Chef: A Novel
JASPREET Singhís Chef takes a gripping look at the India-Pakistan conflict and presents the edginess from an angle which is primarily linked to the Army, but it also tries to capture the lives of some individuals who play minor yet important roles in the Army and obviously have many emotions attached to their work.
A retired Army chef, Kirpal Singh, called Kip, is travelling by train to Kashmir to cook for the wedding of Rubiya, General Kumarís daughter. Kip is the son of a heroic military officer, Major Iqbal Singh, who was killed in action during a war with Pakistan. Though Kip had joined the Army against his motherís wishes, he always carried a pride for his work. When a fellow passenger asks him what he did in the Army, he replies, "I kept the top brass healthy and cheerful."
Crafting delicacies for the wedding is not the only motivation for Kip, who has been diagnosed with brain cancer, he also hopes that the General would refer him to the top specialists in the military hospital for treatment. During the lengthy journey, Kip frequently returns to descriptions of the landscape of Kashmir, its beauty, the beauties of the land and the frequent tussle that the Valley faces, of the tastes of the dishes that Kip produces and the inner restlessness that various characters share with him.
Army chef Krishen, who had given Kip a taste for German music, and women, has highlighted the inner turmoil that a soldier has to face and finds Kip a natural source for catharsis. Krishenís career nosedives when he makes an odd reference to one of the food items being served to Imams and is transferred to Siachen, where he realises that the soldiers of both the countries are fighting and dying for nothing. Later, when the military top brass visit the glacier to inspect the troops, Krishen commits self-immolation and subsequently dies.
The novel also includes the plots of militancy in which certain Army officers are target. Jaspreet Singh describes, "Kashmir is the face of a beloved that one sees in a dream and that fades away on awakening." The author raises an all-important question, which the leadership of the both the countries certainly need to ponder about, "How is it possible for such beauty and such extreme forms of cruelty to coexist?"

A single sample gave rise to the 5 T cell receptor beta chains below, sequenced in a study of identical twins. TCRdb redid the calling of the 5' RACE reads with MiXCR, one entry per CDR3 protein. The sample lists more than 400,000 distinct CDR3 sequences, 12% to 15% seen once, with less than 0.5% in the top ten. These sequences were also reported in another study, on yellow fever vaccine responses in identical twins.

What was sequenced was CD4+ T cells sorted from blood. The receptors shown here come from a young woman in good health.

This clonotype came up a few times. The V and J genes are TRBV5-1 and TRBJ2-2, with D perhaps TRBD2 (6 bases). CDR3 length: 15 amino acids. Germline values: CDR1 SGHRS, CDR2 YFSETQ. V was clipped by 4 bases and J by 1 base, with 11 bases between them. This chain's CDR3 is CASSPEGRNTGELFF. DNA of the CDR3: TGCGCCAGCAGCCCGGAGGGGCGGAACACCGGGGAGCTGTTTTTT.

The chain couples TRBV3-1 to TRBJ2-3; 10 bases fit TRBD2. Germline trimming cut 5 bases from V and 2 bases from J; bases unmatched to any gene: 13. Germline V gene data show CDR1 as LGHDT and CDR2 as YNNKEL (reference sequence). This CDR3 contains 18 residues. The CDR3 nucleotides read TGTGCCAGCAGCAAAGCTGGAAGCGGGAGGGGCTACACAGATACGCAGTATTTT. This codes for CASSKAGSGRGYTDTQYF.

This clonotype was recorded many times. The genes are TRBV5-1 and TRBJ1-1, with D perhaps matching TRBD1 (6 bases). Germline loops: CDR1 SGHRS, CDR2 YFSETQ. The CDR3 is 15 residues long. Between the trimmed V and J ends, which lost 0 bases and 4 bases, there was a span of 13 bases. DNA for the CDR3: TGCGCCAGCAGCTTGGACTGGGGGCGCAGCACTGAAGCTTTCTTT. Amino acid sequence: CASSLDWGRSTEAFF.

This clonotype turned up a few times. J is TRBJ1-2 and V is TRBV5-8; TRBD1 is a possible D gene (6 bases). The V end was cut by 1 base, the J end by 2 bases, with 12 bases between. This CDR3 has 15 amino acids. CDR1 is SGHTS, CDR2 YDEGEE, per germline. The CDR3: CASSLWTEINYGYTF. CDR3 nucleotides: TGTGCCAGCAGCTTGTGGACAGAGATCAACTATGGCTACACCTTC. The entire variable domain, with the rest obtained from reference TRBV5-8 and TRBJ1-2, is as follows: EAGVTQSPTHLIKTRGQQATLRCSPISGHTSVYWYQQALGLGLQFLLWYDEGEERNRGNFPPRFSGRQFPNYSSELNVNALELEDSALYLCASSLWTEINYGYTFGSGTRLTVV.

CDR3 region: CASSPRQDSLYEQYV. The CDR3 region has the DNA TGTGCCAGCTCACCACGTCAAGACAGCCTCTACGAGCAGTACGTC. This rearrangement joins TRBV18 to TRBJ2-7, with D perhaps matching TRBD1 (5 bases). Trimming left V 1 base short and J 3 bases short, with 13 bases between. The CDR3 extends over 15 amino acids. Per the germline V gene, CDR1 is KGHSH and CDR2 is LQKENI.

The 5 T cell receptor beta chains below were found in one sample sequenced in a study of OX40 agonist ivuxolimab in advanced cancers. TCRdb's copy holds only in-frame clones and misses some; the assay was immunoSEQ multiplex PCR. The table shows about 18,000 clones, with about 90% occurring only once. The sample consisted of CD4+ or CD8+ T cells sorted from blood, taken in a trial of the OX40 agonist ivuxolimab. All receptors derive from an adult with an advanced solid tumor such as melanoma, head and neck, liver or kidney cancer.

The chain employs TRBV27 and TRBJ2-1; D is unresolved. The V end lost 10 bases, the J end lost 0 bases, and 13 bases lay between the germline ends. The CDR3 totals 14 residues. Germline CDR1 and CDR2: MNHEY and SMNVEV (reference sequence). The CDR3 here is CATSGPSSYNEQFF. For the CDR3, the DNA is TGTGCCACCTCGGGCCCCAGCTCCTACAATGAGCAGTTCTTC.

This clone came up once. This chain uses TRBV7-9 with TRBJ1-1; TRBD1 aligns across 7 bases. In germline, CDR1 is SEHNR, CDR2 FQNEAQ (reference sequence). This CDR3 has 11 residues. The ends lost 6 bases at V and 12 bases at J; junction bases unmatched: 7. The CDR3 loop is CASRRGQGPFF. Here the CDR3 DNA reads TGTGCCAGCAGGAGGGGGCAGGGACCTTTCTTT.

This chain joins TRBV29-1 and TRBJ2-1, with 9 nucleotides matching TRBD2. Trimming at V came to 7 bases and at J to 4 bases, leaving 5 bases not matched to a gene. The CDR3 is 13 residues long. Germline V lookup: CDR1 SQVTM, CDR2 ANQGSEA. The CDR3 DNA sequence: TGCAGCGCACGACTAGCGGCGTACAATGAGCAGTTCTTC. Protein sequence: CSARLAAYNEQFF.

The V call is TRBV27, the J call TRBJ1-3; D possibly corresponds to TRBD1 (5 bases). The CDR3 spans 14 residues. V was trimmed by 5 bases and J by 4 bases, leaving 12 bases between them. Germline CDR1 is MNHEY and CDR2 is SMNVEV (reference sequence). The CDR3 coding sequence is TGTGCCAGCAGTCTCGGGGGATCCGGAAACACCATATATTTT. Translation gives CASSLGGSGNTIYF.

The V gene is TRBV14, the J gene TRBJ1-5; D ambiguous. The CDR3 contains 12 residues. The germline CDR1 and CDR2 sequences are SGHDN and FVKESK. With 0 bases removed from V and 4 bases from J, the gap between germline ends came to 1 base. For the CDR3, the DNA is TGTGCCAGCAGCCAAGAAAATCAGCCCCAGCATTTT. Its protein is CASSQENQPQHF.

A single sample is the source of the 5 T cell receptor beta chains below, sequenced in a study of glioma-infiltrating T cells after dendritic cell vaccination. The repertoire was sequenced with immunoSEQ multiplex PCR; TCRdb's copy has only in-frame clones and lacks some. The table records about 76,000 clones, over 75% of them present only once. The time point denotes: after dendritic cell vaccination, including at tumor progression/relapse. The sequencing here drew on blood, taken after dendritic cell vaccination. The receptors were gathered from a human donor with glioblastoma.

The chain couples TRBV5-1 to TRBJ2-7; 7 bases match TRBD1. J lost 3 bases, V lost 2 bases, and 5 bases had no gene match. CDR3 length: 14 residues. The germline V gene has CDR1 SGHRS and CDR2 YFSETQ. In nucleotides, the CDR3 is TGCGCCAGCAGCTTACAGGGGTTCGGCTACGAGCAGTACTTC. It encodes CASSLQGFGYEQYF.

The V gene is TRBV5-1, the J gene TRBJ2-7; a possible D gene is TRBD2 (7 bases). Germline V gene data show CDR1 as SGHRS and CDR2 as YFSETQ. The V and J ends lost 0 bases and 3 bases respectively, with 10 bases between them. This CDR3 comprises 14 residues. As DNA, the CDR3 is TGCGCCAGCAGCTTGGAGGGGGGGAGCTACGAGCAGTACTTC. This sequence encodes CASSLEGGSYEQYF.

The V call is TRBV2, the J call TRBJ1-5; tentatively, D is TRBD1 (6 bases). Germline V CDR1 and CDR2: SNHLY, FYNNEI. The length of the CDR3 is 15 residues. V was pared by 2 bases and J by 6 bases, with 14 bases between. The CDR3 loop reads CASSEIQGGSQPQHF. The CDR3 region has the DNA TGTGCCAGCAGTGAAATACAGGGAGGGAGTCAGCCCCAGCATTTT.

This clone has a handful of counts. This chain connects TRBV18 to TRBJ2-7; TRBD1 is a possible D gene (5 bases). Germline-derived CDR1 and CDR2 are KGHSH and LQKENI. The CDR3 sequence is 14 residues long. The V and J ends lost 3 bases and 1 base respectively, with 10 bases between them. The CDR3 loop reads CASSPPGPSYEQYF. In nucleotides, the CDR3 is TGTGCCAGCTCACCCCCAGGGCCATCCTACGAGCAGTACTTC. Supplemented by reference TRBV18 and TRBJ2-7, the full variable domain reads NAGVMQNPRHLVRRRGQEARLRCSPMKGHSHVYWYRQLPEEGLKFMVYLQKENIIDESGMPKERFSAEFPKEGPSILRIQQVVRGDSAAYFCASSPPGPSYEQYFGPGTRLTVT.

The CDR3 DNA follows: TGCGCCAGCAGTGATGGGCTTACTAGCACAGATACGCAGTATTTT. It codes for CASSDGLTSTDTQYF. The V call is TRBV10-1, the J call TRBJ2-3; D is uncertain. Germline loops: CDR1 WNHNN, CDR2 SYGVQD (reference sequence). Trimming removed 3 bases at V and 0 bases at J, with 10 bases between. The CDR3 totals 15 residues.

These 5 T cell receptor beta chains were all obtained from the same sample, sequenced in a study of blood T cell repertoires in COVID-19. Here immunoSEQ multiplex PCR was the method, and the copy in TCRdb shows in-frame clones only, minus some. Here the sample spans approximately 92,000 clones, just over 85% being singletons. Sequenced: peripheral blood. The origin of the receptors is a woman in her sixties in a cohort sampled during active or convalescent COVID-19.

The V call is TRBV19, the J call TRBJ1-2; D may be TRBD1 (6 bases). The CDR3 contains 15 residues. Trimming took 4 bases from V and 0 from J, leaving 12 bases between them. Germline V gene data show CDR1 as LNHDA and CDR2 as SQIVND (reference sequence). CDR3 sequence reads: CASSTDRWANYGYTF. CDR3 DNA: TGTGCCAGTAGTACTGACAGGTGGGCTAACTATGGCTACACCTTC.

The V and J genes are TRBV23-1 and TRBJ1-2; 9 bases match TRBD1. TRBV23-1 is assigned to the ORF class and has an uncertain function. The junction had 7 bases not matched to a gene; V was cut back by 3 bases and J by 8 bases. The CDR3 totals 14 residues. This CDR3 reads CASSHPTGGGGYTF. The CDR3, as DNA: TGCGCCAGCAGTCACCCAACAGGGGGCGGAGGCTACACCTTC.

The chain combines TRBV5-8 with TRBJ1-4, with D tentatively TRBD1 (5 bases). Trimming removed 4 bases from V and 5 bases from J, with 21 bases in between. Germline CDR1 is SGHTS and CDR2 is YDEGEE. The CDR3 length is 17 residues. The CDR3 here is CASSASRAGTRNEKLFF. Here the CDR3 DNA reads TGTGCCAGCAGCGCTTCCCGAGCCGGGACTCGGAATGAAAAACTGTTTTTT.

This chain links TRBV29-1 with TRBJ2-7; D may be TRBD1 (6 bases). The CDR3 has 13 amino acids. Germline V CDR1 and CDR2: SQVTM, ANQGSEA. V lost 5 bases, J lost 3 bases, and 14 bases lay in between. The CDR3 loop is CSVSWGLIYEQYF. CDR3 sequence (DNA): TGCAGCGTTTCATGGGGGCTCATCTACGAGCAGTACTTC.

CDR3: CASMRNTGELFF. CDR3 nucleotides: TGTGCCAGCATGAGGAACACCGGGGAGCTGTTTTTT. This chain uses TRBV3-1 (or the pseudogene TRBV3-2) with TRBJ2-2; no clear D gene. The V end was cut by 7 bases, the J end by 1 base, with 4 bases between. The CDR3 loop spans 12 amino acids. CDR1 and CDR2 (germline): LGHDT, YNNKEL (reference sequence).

The novel highlights the plight of the women in the Valley and across the border through Irem who is swept from across the border. Kip is initially called in to act as an interpreter. Later, he comes to know that Irem had decided to end her life as her husband and his mother criticised her constantly for not being able to bear a child. However, things become murkier as he finds himself attracted to her and is implicated in a sex crime and then freed.
The novel presents contrasting situations that the rank and file of the Army faces. It has sparkles of disclosures of what goes on behind the shiny uniforms and posh parties while the lower rank officers and the soldiers man the streets of troubled-torn areas.
Kip believes that it is possible to identify the qualities of people from what they eat. Making a reference to the people on both sides of the conflict in Kashmir, Kip raises an all-relevant question: How can people who eat the finest delicacies commit the most horrible crimes?
In his last part of the journey, Kip meets a lady who is returning to Srinagar, as the situation is taking a turn for the better. Her plight of having stayed away from Kashmir is well summarised when Kip states that there is not a bigger tragedy for a land that forces its own people out and makes them wander form place to place, leaving them absolutely shattered with an intense longing to return home.
Jaspreet Singh has written a sensitive and absorbing account though at times the main plot seems to drift away, it is all woven beautifully across a single maze in the end.
The books brings out a
very stark picture as to how the various sections of the Army have
intriguing roles to performs and how their associates perceive them.
This absorbing assortment of irony, fantasies, a curious blend of
human minds and philosophy between food and behaviour will surely